It’s been eight months since the Spangle Saloon was open for business. Eight months without friends gathering and laughing over beers or a dinner of broasted chicken.
Owner Linda Zimmerman tells a story of a little boy who rode his bike to the saloon with his mom trailing behind him.
“You got corn dogs yet?” Zimmerman said the boy demanded of her. “I haven’t had a corn dog since you burned.”
The saloon had a grease fire in its kitchen last June. Although the suppression system kicked in, a hole in the stove sucked the fire into the wall of the kitchen. No one was hurt in the blaze.
Since then, Zimmerman and her partner Dennis Wederspahn have been hearing from folks all over Spangle, from Cheney, Spokane, Colfax and Rosalia. They are all wondering the same thing: When will the Spangle Saloon be open for business again?
The answer came Jan. 31, when the newly remodeled and furnished saloon opened its doors, just in time for the Super Bowl.
“It was nice to see the same faces again,” Zimmerman said.
“We were stuffed,” Wederspahn added.
Originally, Zimmerman and Wederspahn thought to have the saloon back up and running by August, but remodeling a building that has been around from anywhere between 108 to 112 years can pose some challenges.
“There was more damage than what we thought,” Zimmerman said. She and Wederspahn also found about five layers of roof and three layers of flooring to tear out and get up to today’s building codes. They also found asbestos and needed to do a lot of re-wiring.
The pair also had a friend who recorded the whole process of getting the saloon back open – from the fire through the pre-opening parties. They keep the movie, which has been given a soundtrack with the song, “This Town Needs a Bar,” by Jeremy McComb, queued up in the DVD player to show their friends who helped them re-open.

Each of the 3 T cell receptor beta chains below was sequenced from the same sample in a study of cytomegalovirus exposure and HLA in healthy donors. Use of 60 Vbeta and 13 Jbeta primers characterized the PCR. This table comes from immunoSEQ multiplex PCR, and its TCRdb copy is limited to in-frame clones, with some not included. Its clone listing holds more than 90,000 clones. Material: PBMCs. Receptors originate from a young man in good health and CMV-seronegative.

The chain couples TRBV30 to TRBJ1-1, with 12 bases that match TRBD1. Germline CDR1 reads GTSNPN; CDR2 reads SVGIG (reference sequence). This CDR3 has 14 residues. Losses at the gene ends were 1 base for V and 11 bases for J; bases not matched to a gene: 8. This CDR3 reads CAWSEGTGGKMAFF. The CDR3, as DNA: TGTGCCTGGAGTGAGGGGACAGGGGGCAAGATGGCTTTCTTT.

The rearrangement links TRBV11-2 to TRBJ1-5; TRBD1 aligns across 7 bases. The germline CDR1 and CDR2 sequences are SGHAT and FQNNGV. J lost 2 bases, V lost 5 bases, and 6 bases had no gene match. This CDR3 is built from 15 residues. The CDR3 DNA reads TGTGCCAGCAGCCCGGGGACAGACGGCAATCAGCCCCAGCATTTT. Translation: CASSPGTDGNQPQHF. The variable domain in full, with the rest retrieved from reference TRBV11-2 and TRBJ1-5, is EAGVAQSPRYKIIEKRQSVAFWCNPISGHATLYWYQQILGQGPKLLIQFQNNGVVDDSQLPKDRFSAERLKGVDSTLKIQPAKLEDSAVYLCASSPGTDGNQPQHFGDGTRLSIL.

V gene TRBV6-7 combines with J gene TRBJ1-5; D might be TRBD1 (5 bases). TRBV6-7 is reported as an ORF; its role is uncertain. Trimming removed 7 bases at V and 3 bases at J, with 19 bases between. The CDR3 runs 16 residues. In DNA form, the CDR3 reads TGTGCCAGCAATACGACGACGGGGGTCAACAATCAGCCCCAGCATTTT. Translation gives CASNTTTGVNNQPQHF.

“You kind of forget how bad things were until you play this,” Zimmerman said. The pictures in the film show the firemen there to put the fire out, the clean-up after the fire. Groups of folks gathering for a good time after working on the saloon or during what Zimmerman called a “branding arty.”
One of the features in the saloon before the fire was a large wooden column that extended from floor to ceiling that had been marked with brands of farmers in the area.
Zimmerman and Wederspahn invited farmers for a party while they branded a new column – one that had been set up outside the building to avoid smoke damage to the inside which had already been cleaned since the fire.
Friends, neighbors and employees all helped with the remodel, along with contractor, Rick Earley. Earley said he was very impressed that the couple chose to keep going, even though the project took longer than expected.
“There’s been some testy times,” Zimmerman said.
The saloon has a whole new look to it — the false ceiling is gone. The new ceiling is higher, and covered in pressed tin. Track lighting lines the ceiling as well. There are also big-screen televisions and a juke box.
The walls now sport historical pictures of Spangle. Zimmerman borrowed them from a local historian and had the photos enlarged and framed. There is a picture of the old post office, with a horse-drawn sleigh parked in front. Another picture features the1948 flood in downtown Spangle and one of the frames is an enlarged copy of the receipt for the old school bell.
“This is kind of like everyone’s bar,” Zimmerman said. “Let’s bring back Spangle.”
The kitchen is much larger — Zimmerman said she added an area 24 feet by 26 feet to the back of the building.
“All of the equipment is bigger than we had before,” she said. Now, employees can cook up to 40 pieces of chicken at a time. They could only cook 16 before.
There is also an area where Zimmerman has plans to prepare pizzas. In the coming months, both take-and-bake pizzas and pizzas to dine in will be available.
The owners are planning a Valentine’s Day menu which will include prime rib and cheesecake.
Zimmerman said she was very grateful that all of her employees were able to come back to the Spangle Saloon when it re-opened. She said she had to reorganize some of their schedules, since many of them had to find other jobs after the fire.
“We got a great town,” she said. “That’s why we’re here and why we’re staying.”
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